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EHHSSchool has always come easy to me.  There was a time when I would have seen that as bragging but in my fifties, a friend taught me the notion of being right sized in the universe, that is, knowing what you are good at, bad at and everything in between.  I do. And I’m comfortable with it.  Now, you might think that having school come easy would mean I was as the top of my class all the time.   That wasn’t the case because of some of the things I wasn’t good at were: focusing on grades instead of fun;  working hard in classes that didn’t interest me;  putting aside the personalities of my teachers; and caring about who was valedictorian.  So, while I made the honor societies, it was often by the skin ofTBP my teeth.  In college, I discovered fraternity life, so while I sometimes made the Dean’s list, sometimes I didn’t.  Parenthetically, college transformed me from a somewhat socially awkward high school kid to a fraternity social chairman and president, in the long run a transformation that would serve me well.   But at no point would anyone have termed me a scholar.  OK, Miss Rocco, my Latin teacher (yes, Latin) called me her on-again-off-again-scholar.  Fondly, I think, if with some frustration. Read the rest of this post »

Keeping Up

Posted November 27, 2017 by oldereyes
Categories: feeling older

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as_grandparents1465617201.jpgOver 44 years ago, my parents made their only trip together from Connecticut to visit us in California.   We were waiting to hear from the Orange County Adoption Agency regarding our pending adoption of a baby boy and had hoped that it might happen before my parents arrived.   But never did we imagine that it would happen while they were here.  But it did.  Three days before their arrival, the agency called and said our first child would be coming home with us on Monday.   It was perfect because we had plans to take my parents to San Francisco for the weekend.   We were so excited about Monday that I remember very little about the weekend, except that we had an ambitious sightseeing schedule and that my parents … particularly my Mom … had trouble Keeping Up with our thirty-something pace.  Yes,  we slowed down and we waited patiently.  They traipsed along gamely.   But we stuck to our schedule and saw all the sights. Read the rest of this post »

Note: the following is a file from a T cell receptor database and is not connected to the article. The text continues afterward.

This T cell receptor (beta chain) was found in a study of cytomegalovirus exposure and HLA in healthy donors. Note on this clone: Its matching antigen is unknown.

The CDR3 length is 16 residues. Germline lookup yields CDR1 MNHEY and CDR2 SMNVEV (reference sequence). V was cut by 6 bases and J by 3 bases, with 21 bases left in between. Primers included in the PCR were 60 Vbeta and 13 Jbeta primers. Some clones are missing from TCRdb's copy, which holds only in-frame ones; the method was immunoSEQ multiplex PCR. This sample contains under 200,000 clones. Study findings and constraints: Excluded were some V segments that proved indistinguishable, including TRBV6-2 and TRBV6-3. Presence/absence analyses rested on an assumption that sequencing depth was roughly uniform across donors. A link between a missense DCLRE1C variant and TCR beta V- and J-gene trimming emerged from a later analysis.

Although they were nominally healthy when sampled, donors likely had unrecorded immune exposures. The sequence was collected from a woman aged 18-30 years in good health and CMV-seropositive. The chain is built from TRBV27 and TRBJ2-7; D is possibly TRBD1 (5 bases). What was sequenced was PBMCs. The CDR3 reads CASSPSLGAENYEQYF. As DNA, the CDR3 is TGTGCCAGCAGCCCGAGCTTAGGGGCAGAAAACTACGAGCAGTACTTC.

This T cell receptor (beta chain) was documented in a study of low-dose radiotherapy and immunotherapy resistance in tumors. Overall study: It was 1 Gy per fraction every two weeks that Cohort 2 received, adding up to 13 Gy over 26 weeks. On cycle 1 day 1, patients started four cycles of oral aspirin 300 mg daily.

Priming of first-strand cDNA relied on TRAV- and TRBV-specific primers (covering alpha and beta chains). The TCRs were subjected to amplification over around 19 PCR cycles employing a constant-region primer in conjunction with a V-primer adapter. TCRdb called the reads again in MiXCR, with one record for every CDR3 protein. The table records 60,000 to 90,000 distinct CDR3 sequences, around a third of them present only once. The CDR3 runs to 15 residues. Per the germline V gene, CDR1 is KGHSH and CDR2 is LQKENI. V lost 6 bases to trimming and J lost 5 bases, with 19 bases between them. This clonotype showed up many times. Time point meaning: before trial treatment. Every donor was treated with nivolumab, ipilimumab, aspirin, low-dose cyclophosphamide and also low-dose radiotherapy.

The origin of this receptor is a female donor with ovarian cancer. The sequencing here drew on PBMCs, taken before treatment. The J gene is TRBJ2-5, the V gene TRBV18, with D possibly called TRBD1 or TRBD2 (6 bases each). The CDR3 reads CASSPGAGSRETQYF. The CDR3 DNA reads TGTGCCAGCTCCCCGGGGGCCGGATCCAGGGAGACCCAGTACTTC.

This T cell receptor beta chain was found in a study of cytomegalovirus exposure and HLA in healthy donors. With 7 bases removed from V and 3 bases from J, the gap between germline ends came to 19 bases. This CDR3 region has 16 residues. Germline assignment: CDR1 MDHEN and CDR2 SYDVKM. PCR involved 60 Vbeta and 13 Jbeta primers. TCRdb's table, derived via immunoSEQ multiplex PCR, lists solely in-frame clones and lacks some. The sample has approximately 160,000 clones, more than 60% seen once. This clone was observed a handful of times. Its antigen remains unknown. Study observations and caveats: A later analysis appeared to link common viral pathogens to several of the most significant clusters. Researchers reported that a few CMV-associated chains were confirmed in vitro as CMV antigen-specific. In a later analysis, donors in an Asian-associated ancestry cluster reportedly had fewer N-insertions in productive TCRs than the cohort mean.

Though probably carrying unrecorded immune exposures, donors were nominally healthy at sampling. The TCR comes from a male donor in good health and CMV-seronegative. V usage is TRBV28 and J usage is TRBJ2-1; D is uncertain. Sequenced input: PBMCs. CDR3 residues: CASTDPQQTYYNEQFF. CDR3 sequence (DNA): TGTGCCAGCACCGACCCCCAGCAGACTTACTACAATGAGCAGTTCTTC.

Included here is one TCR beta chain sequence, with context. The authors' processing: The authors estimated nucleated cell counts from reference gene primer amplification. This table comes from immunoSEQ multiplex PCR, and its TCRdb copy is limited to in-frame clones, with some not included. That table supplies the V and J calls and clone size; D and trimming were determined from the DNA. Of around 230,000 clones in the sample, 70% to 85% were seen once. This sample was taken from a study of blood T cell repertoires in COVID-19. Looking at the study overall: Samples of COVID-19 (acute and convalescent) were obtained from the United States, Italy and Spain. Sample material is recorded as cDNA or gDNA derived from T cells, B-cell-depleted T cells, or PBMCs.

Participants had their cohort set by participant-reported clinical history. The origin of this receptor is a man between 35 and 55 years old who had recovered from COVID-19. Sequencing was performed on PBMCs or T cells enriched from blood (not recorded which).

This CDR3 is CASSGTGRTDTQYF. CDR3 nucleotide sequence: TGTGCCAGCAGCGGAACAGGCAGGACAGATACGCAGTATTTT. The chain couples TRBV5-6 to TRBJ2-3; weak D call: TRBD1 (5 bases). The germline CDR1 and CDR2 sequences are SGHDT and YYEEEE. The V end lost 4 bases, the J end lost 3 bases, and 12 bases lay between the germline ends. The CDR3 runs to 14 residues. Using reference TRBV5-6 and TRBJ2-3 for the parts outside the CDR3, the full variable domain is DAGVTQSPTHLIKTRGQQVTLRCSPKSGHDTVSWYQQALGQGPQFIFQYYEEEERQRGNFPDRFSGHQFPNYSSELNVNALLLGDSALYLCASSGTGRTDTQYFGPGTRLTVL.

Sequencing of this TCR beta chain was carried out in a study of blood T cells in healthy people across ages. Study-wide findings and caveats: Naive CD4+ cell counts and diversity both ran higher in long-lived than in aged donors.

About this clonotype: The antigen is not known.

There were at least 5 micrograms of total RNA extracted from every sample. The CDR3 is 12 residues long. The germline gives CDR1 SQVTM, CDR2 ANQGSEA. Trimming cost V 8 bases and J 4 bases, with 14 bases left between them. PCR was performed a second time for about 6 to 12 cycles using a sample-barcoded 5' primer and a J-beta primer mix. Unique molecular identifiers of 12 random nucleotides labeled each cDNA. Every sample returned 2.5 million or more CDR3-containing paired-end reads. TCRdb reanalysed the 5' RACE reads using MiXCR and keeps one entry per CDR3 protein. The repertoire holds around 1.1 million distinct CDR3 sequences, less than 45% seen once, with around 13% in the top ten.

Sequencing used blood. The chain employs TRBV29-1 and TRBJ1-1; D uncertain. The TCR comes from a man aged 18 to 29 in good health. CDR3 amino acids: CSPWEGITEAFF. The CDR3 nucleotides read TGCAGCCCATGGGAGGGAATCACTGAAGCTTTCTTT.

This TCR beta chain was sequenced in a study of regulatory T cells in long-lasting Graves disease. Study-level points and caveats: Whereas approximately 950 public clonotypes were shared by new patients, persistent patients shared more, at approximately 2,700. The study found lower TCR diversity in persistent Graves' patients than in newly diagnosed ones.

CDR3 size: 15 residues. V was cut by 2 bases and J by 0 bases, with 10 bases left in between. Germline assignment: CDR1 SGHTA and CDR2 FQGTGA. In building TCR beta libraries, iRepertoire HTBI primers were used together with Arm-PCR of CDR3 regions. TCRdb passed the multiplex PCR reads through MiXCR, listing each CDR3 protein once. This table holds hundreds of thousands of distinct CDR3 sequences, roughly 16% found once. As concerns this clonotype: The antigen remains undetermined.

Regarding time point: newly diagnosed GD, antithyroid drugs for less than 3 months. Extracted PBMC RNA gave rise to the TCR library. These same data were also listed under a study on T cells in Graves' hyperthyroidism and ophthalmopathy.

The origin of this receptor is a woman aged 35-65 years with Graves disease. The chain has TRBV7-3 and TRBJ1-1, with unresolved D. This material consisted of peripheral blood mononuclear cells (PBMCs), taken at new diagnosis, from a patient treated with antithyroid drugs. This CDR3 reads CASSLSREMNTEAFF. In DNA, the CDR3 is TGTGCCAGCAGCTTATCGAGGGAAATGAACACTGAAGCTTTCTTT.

Pedantic

Posted November 26, 2017 by oldereyes
Categories: humor

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vegas kidsWe are spending Thanksgiving in Las Vegas with my grandkids and their parents at the Wyndham Grand Desert.   I am not a fan of Vegas but it turns out that it is close to halfway between Herrimann, UT, where they live and Socal, where we live.  So, here we are.  This morning, while my wife, daughter and granddaughter were off picking up dinner, the boys were getting restless, so I decided to see if they’d like to take a walk.  I turned to them and said, Why don’t you put on your shoes and we’ll go explore the rest of the property. My grandson, Maddux looked at me with a funny grin and said, You mean you want to walk around the hotel? And there you have it.  Even my ten years old grandson thinks I’m pedantic.  Of course, I am putting words in his mouth … he would never call his Papa a pedant.  In fact I don’t ever recall being called pedantic directly but the word does materialize in my consciousness whenever I get that look after using a sesquipedalion word in common discourse.  Several times I’ve asked, Do you think I’m pedantic?  Sometimes, was sometimes the answer. Read the rest of this post »